Gordon was born in Newcastle-Under-Lyme, England to Eric & Jessie Green on May 25th, 1936. He died peacefully at his home in Seattle after a five year battle with multiple myeloma. He leaves behind Gabrielle, his wife of 41 years , son Andrew (wife Patti) & grandchildren Chris, Quinten, Kayla & Zackery.
A well known and highly respected geotechnical engineer, Gordon obtained a 1st class honours degree in Civil Engineering (King’s College, Durham). Gordon was awarded a 2 year Fulbright scholarship in the USA where at Northwestern University he obtained an MS in Soil Mechanics in 1962. He completed his stay by working briefly for Shannon & Wilson in Seattle, then resuming his studies in England at Imperial College, London. By the time Gordon obtained a PhD in Soil Mechanics in 1969 he held the position of Lecturer in Soil Mechanics until his departure from Imperial College in 1974. Additionally, during this period Gordon served as a consultant to several European firms including Soil Instruments, the leading British manufacturer of geotechnical field instrumentation, the design & installation of which became Gordon’s specialty.
Shortly after meeting & marrying Gabrielle in 1972, the Green family decided to emigrate and in 1974 settled in Seattle. Gordon rejoined Shannon & Wilson as a senior associate & later principal engineer from 1974 – 1987, where upon he joined Golder Associates. In 1988 Gordon became an independent Geotechnical Engineering & Instrumentation Consultant working in this capacity until ~ 2011.
As a teenager, Gordon was an avid biker; then hiking & rock climbing became his passion especially the Alps where he scaled Mont Blanc & the Matterhorn mountains. Walking the entire English Pennine Way was another achievement. This love never waned & in later years Gordon & Gabrielle spent many summer vacations in the Alps or walking segments of the 600+ miles of the English Southwest Coastal Path with sadly about 300 miles to go.
Gordon loved his home where he had a well equipped & organized workshop for house or car repairs & his woodworking hobby. No dripping taps in this house! After retirement as his disease progressed, Gordon regularly tackled Sudoku & cross word puzzles in the Seattle Times over a lengthy breakfast. Cycling racing, especially The Tour de France on TV was a not-to-be-missed event. Gordon eagerly awaited the 2014 Tour which starts in Yorkshire on July 5th; I’m sure he’ll be watching it in spirit.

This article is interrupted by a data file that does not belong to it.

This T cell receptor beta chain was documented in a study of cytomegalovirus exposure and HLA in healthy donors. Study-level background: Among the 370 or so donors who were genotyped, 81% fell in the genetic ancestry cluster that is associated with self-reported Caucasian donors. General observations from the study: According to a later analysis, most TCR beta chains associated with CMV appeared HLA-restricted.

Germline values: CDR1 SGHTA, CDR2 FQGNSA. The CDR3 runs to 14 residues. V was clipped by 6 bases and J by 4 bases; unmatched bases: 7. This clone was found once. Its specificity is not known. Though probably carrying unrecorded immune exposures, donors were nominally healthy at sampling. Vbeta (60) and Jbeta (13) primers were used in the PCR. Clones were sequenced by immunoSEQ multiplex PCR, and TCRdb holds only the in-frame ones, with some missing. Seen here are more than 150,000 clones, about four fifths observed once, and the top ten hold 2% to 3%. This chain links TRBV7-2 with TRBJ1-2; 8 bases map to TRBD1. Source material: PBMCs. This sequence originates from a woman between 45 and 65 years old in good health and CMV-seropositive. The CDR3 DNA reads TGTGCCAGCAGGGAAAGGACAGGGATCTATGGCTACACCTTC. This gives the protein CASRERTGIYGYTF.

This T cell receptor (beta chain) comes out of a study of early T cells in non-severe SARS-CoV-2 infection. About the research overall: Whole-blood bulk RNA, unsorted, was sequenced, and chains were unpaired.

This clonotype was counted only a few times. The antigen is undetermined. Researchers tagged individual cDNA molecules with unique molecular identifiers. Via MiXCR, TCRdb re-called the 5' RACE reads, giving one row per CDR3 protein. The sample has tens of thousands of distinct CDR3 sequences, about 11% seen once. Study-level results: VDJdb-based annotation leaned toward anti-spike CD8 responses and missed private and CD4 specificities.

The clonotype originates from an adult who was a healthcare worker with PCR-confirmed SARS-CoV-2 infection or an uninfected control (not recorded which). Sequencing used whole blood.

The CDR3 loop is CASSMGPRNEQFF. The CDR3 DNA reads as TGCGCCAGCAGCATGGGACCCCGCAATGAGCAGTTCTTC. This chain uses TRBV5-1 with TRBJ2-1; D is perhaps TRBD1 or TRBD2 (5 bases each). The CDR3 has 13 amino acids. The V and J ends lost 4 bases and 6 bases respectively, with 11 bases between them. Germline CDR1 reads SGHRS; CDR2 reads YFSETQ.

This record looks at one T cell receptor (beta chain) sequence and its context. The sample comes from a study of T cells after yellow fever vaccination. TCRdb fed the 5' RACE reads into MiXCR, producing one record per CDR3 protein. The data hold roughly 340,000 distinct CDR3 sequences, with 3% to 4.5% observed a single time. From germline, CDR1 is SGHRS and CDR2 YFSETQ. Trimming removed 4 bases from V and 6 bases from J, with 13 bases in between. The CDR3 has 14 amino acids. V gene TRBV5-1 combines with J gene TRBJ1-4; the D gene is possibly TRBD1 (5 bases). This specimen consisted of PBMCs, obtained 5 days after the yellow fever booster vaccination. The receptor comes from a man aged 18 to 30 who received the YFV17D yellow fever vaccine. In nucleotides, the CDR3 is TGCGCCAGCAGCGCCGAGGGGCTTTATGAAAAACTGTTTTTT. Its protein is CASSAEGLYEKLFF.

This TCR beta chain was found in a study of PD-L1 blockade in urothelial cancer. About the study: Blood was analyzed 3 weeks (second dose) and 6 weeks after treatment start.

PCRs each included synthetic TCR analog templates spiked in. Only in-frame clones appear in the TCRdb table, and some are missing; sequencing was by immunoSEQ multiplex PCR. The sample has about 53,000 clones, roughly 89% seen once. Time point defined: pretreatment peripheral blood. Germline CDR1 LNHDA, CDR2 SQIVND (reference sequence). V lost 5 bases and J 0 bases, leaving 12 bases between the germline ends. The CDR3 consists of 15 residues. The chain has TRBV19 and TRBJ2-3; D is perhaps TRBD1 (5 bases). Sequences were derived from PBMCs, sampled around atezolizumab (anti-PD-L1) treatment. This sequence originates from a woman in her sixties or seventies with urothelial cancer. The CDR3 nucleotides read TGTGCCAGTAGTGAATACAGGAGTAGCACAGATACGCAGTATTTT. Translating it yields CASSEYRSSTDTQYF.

A celebration of Gordon’s very full life will be held at his home on Sunday July 20th from 2 – 5 PM. The family invites his many friends & colleagues to stop by during this time and share their memories of him. For address details contact Gabrielle.
In lieu of flowers, donation in Gordon’s name can be made to Washington National Parks Fund (WNPF) a nonprofit that helps support our local underfunded national parks www.wnpf.org or to the Multiple Myeloma Research Foundation www.themmrf.org.
Please share your memories of Gordon here.
Gabrielle & family
Gordon Green was our next-door neighbor and beloved friend of almost 35 years. Agata & Nick Elia were first introduced to the Green family when their son, Andrew, would come over for play dates with Agata’s nephew, Joe Mele, and since then both families hit it off as good friends almost instantly. Over the years, Gordon would come over frequently and tell us endless stories of all his travels, life adventures, and everything he knew from his educational & professional years. Gordon proved to be a huge help to our family in the many times we needed home or car repairs. If something in our house broke down, be it one of our electrical appliances, our roof, or even when Agata & Nick’s daughter Anne-Marie was having car trouble in the snow, Gordon was right there to help. Gordon and Nick were good friends in their earlier years. Both gardeners and engineers, I would often see them visiting over their house fences while working in their yards, talking about all their common life experiences. During the last few years when Nick Elia began suffering from the mid-stages of dementia, Gordon was one of his main supporters. He took him out for many coffee trips and to the Barber shop up the street regularly. Gordon checked up on Nick once when his family was out, and stayed with him all afternoon to make sure he wasn’t by himself the rest of the day. Whenever Gordon saw Nick and Agata’s granddaughter, Alicia, walk to her bus stop down the street, he’d always stop his car and give her a lift, every time. Whenever Alicia passed the Green’s home and saw Gordon, either working in his garage or in the Green’s beautiful garden, he always stopped to chat with her, every time, giving her great life advice. He would tell one story after another, and we all felt so blessed to be in his company. Gordon, your kindness, generosity, and humility was such a gift to us all. We feel so honored to have known you and have you in our lives for as long as we did. We our deeply saddened and affected by your absence. You will forever be in our hearts.